Exercise Gurus: How to Trust Them

April 2, 2024

We talked last week about criteria for trusting a practitioner. Then I was mostly talking about medical people, doctors, and other health professionals. The number of people pushing exercise advice swamps the numbers pushing medical advice. You can have three people discuss the same exercise and get wildly different advice. How do you determine who to believe?

As with the medical people you start by looking at their background and education. Education doesn’t mean just degrees but who they studied with and how they were trained. Secondly, you look at the reasons they are pushing a particular exercise method or technique. Is there some logic behind it or is it just how they feel or how someone else taught them i.e. do what I say. Thirdly, there is a feel to a person and their message. I dislike excessively negative presentations that don’t have good reasons behind them. The exercise world is full of these kinds of presentations. I’m also skeptical of people who are practically naked in their talks. I feel there is something more going on than just good information. Lastly, I look for results from what they teach. On YouTube reading the comments can be valuable. Look for ones where the people have followed the teacher for a while and give a kind of testimonial. There are many people who give really good advice and even training. Some names include Mark Wildman, Mike Chang, Kelly Starrett, Pete Egoscue and Adelle Bridges. They all teach simply and directly without bombast and without negative comments about others. The comments they have on YouTube alone show how they change people’s lives with their methods.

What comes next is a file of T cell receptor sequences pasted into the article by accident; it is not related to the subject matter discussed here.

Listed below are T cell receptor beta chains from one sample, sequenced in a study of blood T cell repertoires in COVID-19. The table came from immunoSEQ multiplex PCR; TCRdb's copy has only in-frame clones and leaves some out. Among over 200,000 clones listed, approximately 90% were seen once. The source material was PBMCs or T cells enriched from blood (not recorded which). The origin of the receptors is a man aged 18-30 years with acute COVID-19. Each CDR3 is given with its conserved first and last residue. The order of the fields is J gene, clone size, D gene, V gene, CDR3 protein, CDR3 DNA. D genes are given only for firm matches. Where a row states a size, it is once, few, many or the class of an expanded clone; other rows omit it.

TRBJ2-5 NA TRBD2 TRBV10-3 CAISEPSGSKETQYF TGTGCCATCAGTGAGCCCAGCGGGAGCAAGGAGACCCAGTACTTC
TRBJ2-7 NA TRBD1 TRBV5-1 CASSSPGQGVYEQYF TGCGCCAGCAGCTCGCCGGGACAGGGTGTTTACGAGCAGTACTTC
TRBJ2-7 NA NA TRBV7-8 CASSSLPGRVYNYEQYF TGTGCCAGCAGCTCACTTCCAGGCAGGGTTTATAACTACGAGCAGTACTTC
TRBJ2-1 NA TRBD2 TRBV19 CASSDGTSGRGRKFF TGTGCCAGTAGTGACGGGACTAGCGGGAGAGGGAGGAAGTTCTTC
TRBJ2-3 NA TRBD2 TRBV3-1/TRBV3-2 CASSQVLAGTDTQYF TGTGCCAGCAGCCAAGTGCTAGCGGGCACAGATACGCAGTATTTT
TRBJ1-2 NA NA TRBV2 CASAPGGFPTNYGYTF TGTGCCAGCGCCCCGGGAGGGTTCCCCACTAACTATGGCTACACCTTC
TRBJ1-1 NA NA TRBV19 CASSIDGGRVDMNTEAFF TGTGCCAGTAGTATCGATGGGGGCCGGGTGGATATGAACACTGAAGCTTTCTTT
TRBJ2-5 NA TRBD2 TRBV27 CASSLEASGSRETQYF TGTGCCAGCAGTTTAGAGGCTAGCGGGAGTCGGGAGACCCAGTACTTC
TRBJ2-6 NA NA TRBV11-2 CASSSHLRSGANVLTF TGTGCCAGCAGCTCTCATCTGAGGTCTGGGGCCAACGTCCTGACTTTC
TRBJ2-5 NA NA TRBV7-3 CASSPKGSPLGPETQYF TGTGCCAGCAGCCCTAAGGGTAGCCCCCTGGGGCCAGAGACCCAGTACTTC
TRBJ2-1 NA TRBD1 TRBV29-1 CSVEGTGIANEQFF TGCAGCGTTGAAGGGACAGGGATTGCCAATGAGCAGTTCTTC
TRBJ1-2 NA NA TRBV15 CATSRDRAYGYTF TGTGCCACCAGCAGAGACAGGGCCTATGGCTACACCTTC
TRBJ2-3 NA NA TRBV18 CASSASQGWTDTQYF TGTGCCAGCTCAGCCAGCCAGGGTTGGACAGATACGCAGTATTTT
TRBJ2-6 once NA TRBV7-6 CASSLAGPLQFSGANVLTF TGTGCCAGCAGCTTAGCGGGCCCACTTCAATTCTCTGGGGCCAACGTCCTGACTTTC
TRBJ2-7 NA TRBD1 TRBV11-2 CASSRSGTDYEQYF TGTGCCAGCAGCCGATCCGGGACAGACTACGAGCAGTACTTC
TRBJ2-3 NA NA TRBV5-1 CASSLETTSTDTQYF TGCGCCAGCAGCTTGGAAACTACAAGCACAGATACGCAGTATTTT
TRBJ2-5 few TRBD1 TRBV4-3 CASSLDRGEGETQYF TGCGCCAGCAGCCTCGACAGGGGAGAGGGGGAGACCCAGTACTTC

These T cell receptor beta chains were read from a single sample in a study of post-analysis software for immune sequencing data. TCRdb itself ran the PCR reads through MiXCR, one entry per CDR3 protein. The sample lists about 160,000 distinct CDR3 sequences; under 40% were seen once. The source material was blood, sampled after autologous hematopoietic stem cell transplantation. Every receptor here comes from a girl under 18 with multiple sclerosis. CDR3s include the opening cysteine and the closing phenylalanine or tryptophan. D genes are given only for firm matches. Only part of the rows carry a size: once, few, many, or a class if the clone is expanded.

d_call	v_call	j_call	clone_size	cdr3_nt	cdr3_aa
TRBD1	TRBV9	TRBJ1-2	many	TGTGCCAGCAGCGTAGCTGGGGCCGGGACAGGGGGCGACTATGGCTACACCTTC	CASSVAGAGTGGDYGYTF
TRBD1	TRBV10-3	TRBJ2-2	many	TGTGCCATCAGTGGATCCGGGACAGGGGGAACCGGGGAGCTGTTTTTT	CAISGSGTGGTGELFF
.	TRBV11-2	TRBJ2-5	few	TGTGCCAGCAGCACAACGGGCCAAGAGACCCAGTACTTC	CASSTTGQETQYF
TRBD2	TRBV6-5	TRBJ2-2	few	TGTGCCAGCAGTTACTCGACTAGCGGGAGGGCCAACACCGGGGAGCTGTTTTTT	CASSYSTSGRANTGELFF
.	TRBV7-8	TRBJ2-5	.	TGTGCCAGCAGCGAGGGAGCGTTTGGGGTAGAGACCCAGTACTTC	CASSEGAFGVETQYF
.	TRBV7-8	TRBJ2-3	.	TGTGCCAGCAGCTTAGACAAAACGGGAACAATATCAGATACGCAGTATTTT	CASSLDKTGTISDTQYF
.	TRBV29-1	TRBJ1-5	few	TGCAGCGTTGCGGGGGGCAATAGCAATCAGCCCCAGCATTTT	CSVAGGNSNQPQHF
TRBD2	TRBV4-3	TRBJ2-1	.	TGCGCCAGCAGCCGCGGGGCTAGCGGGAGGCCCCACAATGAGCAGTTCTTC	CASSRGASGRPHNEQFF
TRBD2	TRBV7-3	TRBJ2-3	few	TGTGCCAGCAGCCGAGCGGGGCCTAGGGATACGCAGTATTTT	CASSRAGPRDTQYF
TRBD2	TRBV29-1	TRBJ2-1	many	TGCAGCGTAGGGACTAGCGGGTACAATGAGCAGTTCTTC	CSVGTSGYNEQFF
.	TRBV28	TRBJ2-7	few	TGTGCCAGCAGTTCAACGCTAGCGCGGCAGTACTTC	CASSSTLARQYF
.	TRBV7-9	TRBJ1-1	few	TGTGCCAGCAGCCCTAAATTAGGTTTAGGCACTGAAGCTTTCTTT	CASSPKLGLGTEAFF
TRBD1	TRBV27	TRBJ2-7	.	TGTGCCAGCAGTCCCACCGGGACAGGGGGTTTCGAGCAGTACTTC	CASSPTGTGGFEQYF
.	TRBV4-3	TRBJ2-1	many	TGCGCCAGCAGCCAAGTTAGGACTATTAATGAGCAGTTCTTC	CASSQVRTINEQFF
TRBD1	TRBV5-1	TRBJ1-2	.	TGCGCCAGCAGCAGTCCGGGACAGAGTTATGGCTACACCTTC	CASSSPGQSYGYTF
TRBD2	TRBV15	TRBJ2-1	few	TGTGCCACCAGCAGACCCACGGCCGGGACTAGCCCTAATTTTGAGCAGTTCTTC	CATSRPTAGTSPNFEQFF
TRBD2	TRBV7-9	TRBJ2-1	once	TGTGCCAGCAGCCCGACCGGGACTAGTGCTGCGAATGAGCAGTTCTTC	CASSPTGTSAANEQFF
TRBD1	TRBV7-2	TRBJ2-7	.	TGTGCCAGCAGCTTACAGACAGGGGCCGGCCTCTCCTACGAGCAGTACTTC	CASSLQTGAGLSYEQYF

Just briefly I will talk about my work. As you know the central theme of what I teach is good posture. This core tenet lets me get people out of pain. It also is a guiding light for how to move and how to judge your movement. From this core you can analyze your own pain and movement and figure out for yourself why you are in pain. Or why a particular movement isn’t getting you the results you want. I learned this from Pete Egoscue and martial arts. All of the martial arts I teach (Tai Ji, BaQua, and Hapkido) teach good posture and rely on it to become proficient. There is a logic behind this that governs motion. If you study good posture and work on making yours as perfect as it can be not only will you live a pain-free life, but you will see examples every day of people moving with poor posture. I don’t condemn other methods; rather I embrace them with the addition of good postural methods.

Start your day by looking in your mirror and seeing your posture. If it isn’t perfect, work on it. Or call me.

To a great life.

Cliff


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